Location: King’s College London
Organizers: Centre for Hellenic Studies and Sir Michael Howard Centre for the History of War, King’s College London / Centre for War Studies, University College Dublin, Ireland / Research Centre for Modern History, Panteion University, Greece
Date: Thursday, 31 March 2022
The Interdisciplinary Laboratory for Black Sea and Eastern Mediterranean -ILBSEM- of the Aristotle University of Thessaloniki and the Social Policy Lab of the Department of Social Policy of the Panteion University of Athens co-organize international colloquium on the issue of modern technologies and their repercussions, entitled “Modern technologies, political philosophy, social, political and economic rights”.
Call for papers: 7th Annual Meeting of the Danish Society for Economic and Social History
Dates: September 17-18, 2021
Theme: Agriculture and Economic History. Papers on the Nordic area are particularly encouraged, but not required.
Hosting Institution: Aarhus University
Keynote speaker: Professor Douglas Gollin, Oxford, CEPR, “Agricultural Productivity and Development: Lessons from the Past and Implications for the Future”
Paul Sharp, University of Southern Denmark, Chair of the Danish Society for Economic and Social History
Xanthi Tsoukli, University of Southern Denmark
Martin Hvarregaard Thorsøe, Department of Agroecology - Agricultural Systems and Sustainability, Aarhus University
Mette Vaarst, Department of Animal Science - ANIS Welfare, Aarhus University
This meeting has been generously supported by the Carlsberg Foundation.
The European Association of Urban Historians invites all scholars to reflect on the complex relationship between social inequality and the city. While traditionally social inequality is a preferential playing field for economic and social historians, the conference’s main goal is to tackle this vast theme from a multi-dimensional perspective. Social inequality is not only mirrored but also wrought in forces as different as spatial dynamics, gender, race and class relations, demographic structures, housing and sanitary conditions, labour markets, social security systems, literacy and education, crime, public transport, ecological concerns and so on. This interconnectedness is the very essence of urban social inequality, and more often than not it is also closely linked to historical path-dependencies. Hence, in order to adequately address the historical relationship between (in)equality and the city, a perspective is needed that includes the social, political, cultural, economic conditions thereof across urban societies.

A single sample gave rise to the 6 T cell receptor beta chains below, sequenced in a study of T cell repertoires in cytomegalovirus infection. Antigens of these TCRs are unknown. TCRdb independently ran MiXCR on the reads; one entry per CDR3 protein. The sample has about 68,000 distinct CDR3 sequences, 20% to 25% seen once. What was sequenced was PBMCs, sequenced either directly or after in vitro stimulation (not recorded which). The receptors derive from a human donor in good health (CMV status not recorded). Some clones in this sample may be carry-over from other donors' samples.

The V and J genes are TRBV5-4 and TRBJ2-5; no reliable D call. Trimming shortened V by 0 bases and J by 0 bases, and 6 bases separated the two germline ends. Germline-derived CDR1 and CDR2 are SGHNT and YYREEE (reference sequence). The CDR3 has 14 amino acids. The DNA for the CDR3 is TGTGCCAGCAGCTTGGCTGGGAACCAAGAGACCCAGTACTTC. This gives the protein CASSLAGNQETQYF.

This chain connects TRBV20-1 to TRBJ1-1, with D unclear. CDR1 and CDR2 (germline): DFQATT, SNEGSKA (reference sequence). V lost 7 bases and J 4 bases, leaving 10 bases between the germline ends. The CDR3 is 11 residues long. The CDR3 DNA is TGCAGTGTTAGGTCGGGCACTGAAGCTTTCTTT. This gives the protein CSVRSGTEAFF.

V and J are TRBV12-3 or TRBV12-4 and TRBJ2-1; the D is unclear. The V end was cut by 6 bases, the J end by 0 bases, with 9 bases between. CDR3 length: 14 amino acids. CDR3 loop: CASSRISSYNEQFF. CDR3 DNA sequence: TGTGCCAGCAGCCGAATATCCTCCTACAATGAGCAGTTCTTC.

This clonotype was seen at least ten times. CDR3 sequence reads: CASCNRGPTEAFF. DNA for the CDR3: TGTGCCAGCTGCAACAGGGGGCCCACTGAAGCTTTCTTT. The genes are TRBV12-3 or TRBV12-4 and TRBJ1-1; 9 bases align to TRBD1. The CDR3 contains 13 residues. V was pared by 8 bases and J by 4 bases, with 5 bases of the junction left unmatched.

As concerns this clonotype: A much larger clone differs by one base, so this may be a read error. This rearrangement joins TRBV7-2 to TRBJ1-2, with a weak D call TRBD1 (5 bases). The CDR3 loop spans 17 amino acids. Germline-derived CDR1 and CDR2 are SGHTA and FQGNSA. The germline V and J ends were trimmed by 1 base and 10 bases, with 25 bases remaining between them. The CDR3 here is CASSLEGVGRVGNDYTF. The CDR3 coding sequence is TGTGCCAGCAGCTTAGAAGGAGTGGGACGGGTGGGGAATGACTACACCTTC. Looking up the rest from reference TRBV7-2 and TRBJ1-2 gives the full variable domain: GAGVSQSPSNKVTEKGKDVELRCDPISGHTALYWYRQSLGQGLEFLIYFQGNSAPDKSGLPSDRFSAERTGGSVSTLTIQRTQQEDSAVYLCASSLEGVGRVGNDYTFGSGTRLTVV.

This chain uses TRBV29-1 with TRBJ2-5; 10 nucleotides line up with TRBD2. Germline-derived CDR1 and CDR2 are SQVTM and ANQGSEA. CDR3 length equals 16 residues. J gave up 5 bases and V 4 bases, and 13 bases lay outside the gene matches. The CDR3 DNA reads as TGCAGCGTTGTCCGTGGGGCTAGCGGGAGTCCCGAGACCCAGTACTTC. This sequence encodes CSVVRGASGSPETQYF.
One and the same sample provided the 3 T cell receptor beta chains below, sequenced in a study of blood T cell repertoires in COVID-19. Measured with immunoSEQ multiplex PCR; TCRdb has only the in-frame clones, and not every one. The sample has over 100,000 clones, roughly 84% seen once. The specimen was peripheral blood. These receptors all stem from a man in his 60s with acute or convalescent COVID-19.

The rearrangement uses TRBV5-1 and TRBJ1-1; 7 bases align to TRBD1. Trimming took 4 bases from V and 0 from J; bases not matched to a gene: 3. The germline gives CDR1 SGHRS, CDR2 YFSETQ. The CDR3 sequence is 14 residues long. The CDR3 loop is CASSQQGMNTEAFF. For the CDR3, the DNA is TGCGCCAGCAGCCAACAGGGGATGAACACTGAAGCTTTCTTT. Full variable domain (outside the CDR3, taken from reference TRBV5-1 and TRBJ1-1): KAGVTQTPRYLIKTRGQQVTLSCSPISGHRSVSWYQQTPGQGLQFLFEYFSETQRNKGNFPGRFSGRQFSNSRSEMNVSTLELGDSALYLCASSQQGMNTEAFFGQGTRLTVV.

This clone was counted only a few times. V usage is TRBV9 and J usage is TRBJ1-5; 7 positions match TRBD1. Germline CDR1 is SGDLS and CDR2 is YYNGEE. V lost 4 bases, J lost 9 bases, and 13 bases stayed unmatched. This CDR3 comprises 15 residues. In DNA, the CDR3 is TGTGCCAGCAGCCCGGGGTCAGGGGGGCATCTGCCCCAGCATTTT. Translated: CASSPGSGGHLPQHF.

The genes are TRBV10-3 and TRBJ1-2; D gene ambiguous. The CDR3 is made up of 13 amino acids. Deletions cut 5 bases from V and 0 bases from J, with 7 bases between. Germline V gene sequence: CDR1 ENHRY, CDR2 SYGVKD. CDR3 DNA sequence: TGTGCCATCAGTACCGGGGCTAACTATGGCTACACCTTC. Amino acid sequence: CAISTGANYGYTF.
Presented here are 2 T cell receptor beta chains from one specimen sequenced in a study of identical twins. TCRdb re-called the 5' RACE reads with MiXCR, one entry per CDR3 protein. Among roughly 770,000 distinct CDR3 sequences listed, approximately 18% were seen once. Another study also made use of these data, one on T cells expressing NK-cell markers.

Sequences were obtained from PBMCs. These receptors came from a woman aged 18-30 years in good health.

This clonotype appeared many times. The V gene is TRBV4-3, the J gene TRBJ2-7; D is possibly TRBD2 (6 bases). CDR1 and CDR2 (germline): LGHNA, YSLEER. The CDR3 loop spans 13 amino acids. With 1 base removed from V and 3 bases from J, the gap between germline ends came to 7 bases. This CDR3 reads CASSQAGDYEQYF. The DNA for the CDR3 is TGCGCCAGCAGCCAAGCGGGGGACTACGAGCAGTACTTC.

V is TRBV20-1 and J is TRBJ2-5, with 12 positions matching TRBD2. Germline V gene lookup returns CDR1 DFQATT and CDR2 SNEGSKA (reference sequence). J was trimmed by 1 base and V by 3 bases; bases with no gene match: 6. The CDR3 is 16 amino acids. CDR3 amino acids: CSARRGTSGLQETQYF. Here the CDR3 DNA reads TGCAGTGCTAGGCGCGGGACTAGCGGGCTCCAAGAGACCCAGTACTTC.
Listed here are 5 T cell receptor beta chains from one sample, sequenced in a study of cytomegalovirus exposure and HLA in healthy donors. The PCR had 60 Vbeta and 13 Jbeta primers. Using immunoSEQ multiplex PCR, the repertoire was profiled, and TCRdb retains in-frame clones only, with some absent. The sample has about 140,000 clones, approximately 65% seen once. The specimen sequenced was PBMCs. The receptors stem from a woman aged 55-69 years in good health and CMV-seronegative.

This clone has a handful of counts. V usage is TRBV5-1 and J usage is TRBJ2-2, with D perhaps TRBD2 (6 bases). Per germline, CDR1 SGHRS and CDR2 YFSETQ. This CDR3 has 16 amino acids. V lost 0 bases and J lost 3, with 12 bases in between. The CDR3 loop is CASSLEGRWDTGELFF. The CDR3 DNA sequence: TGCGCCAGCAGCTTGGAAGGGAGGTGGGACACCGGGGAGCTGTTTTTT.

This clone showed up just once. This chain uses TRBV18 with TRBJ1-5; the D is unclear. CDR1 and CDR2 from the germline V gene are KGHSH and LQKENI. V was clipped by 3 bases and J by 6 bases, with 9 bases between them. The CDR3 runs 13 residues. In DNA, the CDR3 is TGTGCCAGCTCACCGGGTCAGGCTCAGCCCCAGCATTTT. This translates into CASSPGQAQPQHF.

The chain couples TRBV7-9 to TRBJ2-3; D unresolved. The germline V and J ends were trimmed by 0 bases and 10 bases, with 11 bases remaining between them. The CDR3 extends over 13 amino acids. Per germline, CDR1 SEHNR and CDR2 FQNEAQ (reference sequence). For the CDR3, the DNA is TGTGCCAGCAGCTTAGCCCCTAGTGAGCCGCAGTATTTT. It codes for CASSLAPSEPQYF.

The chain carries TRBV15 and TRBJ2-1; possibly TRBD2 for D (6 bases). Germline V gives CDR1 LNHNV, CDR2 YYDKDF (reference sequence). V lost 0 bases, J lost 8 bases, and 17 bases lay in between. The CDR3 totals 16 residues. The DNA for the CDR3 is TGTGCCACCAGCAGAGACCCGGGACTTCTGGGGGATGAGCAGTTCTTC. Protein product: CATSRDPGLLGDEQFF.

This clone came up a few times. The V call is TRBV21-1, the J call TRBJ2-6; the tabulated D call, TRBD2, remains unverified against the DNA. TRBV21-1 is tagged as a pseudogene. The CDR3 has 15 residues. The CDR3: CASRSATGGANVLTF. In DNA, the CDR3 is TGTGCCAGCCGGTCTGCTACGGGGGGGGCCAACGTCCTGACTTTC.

The present session is part of a longer reflection on the organization of the international agricultural markets between the 19th and the 20th century. It intends to mark a step forward, relying on the debates of the two last editions of the Rural History Conference. We started looking at transnational networks of agrarianism (Leuven, 2017), then we examined the role of experts in the making of global markets (Paris, 2019). In 2021, we focus on the production of data as tools of knowledge and governance of the international agricultural markets in the period 1880-1950.
The WCBH, jointly organized by the EBHA and the Business History Society of Japan, was planned to take place in Nagoya, Japan, in September 2020. Following extensive consultation with different stakeholders, the BHSJ and EBHA have decided to postpone the 2nd World Congress of Business History until 2021.
The Rivista di Storia Economica (RSE) invites submissions for a special issue on the topic "KNOWLEDGE DIFFUSION AND THE EMERGENCE OF MODERN ECONOMIC GROWTH". Guest editors for the special issue are Francesco Cinnirella (University of Bergamo) and Paul Sharp (University of Southern Denmark).